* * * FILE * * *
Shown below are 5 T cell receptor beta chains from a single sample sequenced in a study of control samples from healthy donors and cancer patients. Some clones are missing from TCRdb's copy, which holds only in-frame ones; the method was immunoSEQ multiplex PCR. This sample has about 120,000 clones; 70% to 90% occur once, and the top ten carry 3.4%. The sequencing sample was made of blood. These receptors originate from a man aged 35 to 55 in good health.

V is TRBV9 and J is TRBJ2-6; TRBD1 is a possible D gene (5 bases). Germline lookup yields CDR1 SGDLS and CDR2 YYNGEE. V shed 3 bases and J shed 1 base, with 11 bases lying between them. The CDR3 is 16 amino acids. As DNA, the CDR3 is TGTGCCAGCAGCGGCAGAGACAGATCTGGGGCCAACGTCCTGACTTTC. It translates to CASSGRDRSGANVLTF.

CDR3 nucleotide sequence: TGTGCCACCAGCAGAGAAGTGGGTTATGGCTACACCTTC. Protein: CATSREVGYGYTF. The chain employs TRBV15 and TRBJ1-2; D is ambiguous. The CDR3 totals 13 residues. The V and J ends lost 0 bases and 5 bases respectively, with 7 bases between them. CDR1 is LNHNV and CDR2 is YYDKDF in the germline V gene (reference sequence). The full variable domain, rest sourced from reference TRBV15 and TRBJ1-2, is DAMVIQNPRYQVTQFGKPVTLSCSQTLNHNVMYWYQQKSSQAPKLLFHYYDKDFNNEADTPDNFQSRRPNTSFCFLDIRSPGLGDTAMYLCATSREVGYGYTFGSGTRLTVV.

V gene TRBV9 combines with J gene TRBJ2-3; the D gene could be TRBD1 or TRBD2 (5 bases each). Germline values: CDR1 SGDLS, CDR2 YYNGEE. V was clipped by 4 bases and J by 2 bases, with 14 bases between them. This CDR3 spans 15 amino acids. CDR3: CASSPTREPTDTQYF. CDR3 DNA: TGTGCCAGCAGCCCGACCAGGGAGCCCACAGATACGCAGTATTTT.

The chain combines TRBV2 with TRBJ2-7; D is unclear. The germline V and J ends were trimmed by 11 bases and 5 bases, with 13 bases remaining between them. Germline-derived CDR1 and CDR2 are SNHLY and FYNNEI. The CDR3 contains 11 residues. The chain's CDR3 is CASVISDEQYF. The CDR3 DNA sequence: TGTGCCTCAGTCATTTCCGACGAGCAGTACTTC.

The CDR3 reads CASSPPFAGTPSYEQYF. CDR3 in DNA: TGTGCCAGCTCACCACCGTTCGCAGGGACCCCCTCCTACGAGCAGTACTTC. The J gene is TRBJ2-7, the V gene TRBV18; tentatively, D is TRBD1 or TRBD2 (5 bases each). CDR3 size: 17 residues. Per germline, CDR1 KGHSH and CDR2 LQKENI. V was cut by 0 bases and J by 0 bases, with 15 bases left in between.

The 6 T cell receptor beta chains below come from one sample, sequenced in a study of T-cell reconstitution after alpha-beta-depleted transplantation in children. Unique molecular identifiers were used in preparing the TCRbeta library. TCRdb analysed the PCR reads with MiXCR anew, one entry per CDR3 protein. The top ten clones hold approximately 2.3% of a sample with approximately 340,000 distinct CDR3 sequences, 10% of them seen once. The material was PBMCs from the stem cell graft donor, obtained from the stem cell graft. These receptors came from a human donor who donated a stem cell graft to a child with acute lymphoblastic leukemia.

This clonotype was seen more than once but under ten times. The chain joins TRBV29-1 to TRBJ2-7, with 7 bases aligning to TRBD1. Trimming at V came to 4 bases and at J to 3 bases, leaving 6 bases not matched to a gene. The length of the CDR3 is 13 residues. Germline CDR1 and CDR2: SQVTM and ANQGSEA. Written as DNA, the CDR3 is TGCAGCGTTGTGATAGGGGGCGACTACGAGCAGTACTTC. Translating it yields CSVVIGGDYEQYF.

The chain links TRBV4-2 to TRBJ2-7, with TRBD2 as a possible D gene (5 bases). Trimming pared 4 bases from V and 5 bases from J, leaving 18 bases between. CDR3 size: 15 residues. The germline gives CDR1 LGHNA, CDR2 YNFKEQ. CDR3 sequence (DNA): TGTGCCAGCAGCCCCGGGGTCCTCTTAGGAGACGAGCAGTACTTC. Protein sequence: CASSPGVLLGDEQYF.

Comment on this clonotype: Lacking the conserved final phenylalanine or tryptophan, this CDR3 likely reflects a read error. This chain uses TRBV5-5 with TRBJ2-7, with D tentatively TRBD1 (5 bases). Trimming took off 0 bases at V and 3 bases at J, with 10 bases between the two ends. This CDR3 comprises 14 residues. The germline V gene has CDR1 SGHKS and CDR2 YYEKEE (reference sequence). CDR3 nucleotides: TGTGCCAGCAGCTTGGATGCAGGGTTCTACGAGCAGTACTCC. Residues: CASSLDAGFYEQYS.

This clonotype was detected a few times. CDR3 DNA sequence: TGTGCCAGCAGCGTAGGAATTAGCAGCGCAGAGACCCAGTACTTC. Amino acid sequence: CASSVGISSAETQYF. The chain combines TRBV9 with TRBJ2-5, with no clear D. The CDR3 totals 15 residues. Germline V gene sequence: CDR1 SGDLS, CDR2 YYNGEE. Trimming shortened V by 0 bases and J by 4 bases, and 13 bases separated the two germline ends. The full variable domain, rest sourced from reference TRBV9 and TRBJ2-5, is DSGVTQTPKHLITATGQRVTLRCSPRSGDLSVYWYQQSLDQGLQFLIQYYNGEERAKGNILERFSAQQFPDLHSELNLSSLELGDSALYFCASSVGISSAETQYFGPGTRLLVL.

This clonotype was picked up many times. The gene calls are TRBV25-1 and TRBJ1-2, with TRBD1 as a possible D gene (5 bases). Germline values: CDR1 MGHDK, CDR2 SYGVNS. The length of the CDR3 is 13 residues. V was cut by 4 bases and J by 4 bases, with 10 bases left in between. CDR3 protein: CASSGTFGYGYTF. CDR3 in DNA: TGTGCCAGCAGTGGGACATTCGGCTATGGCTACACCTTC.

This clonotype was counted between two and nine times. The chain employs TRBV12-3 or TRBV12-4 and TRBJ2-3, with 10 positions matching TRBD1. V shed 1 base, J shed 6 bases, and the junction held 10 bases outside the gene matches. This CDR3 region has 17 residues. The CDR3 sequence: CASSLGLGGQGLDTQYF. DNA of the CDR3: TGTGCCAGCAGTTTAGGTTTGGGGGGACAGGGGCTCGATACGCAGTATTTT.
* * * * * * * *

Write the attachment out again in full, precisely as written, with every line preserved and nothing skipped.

Shown below are 5 T cell receptor beta chains from a single sample sequenced in a study of control samples from healthy donors and cancer patients. Some clones are missing from TCRdb's copy, which holds only in-frame ones; the method was immunoSEQ multiplex PCR. This sample has about 120,000 clones; 70% to 90% occur once, and the top ten carry 3.4%. The sequencing sample was made of blood. These receptors originate from a man aged 35 to 55 in good health.

V is TRBV9 and J is TRBJ2-6; TRBD1 is a possible D gene (5 bases). Germline lookup yields CDR1 SGDLS and CDR2 YYNGEE. V shed 3 bases and J shed 1 base, with 11 bases lying between them. The CDR3 is 16 amino acids. As DNA, the CDR3 is TGTGCCAGCAGCGGCAGAGACAGATCTGGGGCCAACGTCCTGACTTTC. It translates to CASSGRDRSGANVLTF.

CDR3 nucleotide sequence: TGTGCCACCAGCAGAGAAGTGGGTTATGGCTACACCTTC. Protein: CATSREVGYGYTF. The chain employs TRBV15 and TRBJ1-2; D is ambiguous. The CDR3 totals 13 residues. The V and J ends lost 0 bases and 5 bases respectively, with 7 bases between them. CDR1 is LNHNV and CDR2 is YYDKDF in the germline V gene (reference sequence). The full variable domain, rest sourced from reference TRBV15 and TRBJ1-2, is DAMVIQNPRYQVTQFGKPVTLSCSQTLNHNVMYWYQQKSSQAPKLLFHYYDKDFNNEADTPDNFQSRRPNTSFCFLDIRSPGLGDTAMYLCATSREVGYGYTFGSGTRLTVV.

V gene TRBV9 combines with J gene TRBJ2-3; the D gene could be TRBD1 or TRBD2 (5 bases each). Germline values: CDR1 SGDLS, CDR2 YYNGEE. V was clipped by 4 bases and J by 2 bases, with 14 bases between them. This CDR3 spans 15 amino acids. CDR3: CASSPTREPTDTQYF. CDR3 DNA: TGTGCCAGCAGCCCGACCAGGGAGCCCACAGATACGCAGTATTTT.

The chain combines TRBV2 with TRBJ2-7; D is unclear. The germline V and J ends were trimmed by 11 bases and 5 bases, with 13 bases remaining between them. Germline-derived CDR1 and CDR2 are SNHLY and FYNNEI. The CDR3 contains 11 residues. The chain's CDR3 is CASVISDEQYF. The CDR3 DNA sequence: TGTGCCTCAGTCATTTCCGACGAGCAGTACTTC.

The CDR3 reads CASSPPFAGTPSYEQYF. CDR3 in DNA: TGTGCCAGCTCACCACCGTTCGCAGGGACCCCCTCCTACGAGCAGTACTTC. The J gene is TRBJ2-7, the V gene TRBV18; tentatively, D is TRBD1 or TRBD2 (5 bases each). CDR3 size: 17 residues. Per germline, CDR1 KGHSH and CDR2 LQKENI. V was cut by 0 bases and J by 0 bases, with 15 bases left in between.

The 6 T cell receptor beta chains below come from one sample, sequenced in a study of T-cell reconstitution after alpha-beta-depleted transplantation in children. Unique molecular identifiers were used in preparing the TCRbeta library. TCRdb analysed the PCR reads with MiXCR anew, one entry per CDR3 protein. The top ten clones hold approximately 2.3% of a sample with approximately 340,000 distinct CDR3 sequences, 10% of them seen once. The material was PBMCs from the stem cell graft donor, obtained from the stem cell graft. These receptors came from a human donor who donated a stem cell graft to a child with acute lymphoblastic leukemia.

This clonotype was seen more than once but under ten times. The chain joins TRBV29-1 to TRBJ2-7, with 7 bases aligning to TRBD1. Trimming at V came to 4 bases and at J to 3 bases, leaving 6 bases not matched to a gene. The length of the CDR3 is 13 residues. Germline CDR1 and CDR2: SQVTM and ANQGSEA. Written as DNA, the CDR3 is TGCAGCGTTGTGATAGGGGGCGACTACGAGCAGTACTTC. Translating it yields CSVVIGGDYEQYF.

The chain links TRBV4-2 to TRBJ2-7, with TRBD2 as a possible D gene (5 bases). Trimming pared 4 bases from V and 5 bases from J, leaving 18 bases between. CDR3 size: 15 residues. The germline gives CDR1 LGHNA, CDR2 YNFKEQ. CDR3 sequence (DNA): TGTGCCAGCAGCCCCGGGGTCCTCTTAGGAGACGAGCAGTACTTC. Protein sequence: CASSPGVLLGDEQYF.

Comment on this clonotype: Lacking the conserved final phenylalanine or tryptophan, this CDR3 likely reflects a read error. This chain uses TRBV5-5 with TRBJ2-7, with D tentatively TRBD1 (5 bases). Trimming took off 0 bases at V and 3 bases at J, with 10 bases between the two ends. This CDR3 comprises 14 residues. The germline V gene has CDR1 SGHKS and CDR2 YYEKEE (reference sequence). CDR3 nucleotides: TGTGCCAGCAGCTTGGATGCAGGGTTCTACGAGCAGTACTCC. Residues: CASSLDAGFYEQYS.

This clonotype was detected a few times. CDR3 DNA sequence: TGTGCCAGCAGCGTAGGAATTAGCAGCGCAGAGACCCAGTACTTC. Amino acid sequence: CASSVGISSAETQYF. The chain combines TRBV9 with TRBJ2-5, with no clear D. The CDR3 totals 15 residues. Germline V gene sequence: CDR1 SGDLS, CDR2 YYNGEE. Trimming shortened V by 0 bases and J by 4 bases, and 13 bases separated the two germline ends. The full variable domain, rest sourced from reference TRBV9 and TRBJ2-5, is DSGVTQTPKHLITATGQRVTLRCSPRSGDLSVYWYQQSLDQGLQFLIQYYNGEERAKGNILERFSAQQFPDLHSELNLSSLELGDSALYFCASSVGISSAETQYFGPGTRLLVL.

This clonotype was picked up many times. The gene calls are TRBV25-1 and TRBJ1-2, with TRBD1 as a possible D gene (5 bases). Germline values: CDR1 MGHDK, CDR2 SYGVNS. The length of the CDR3 is 13 residues. V was cut by 4 bases and J by 4 bases, with 10 bases left in between. CDR3 protein: CASSGTFGYGYTF. CDR3 in DNA: TGTGCCAGCAGTGGGACATTCGGCTATGGCTACACCTTC.

This clonotype was counted between two and nine times. The chain employs TRBV12-3 or TRBV12-4 and TRBJ2-3, with 10 positions matching TRBD1. V shed 1 base, J shed 6 bases, and the junction held 10 bases outside the gene matches. This CDR3 region has 17 residues. The CDR3 sequence: CASSLGLGGQGLDTQYF. DNA of the CDR3: TGTGCCAGCAGTTTAGGTTTGGGGGGACAGGGGCTCGATACGCAGTATTTT.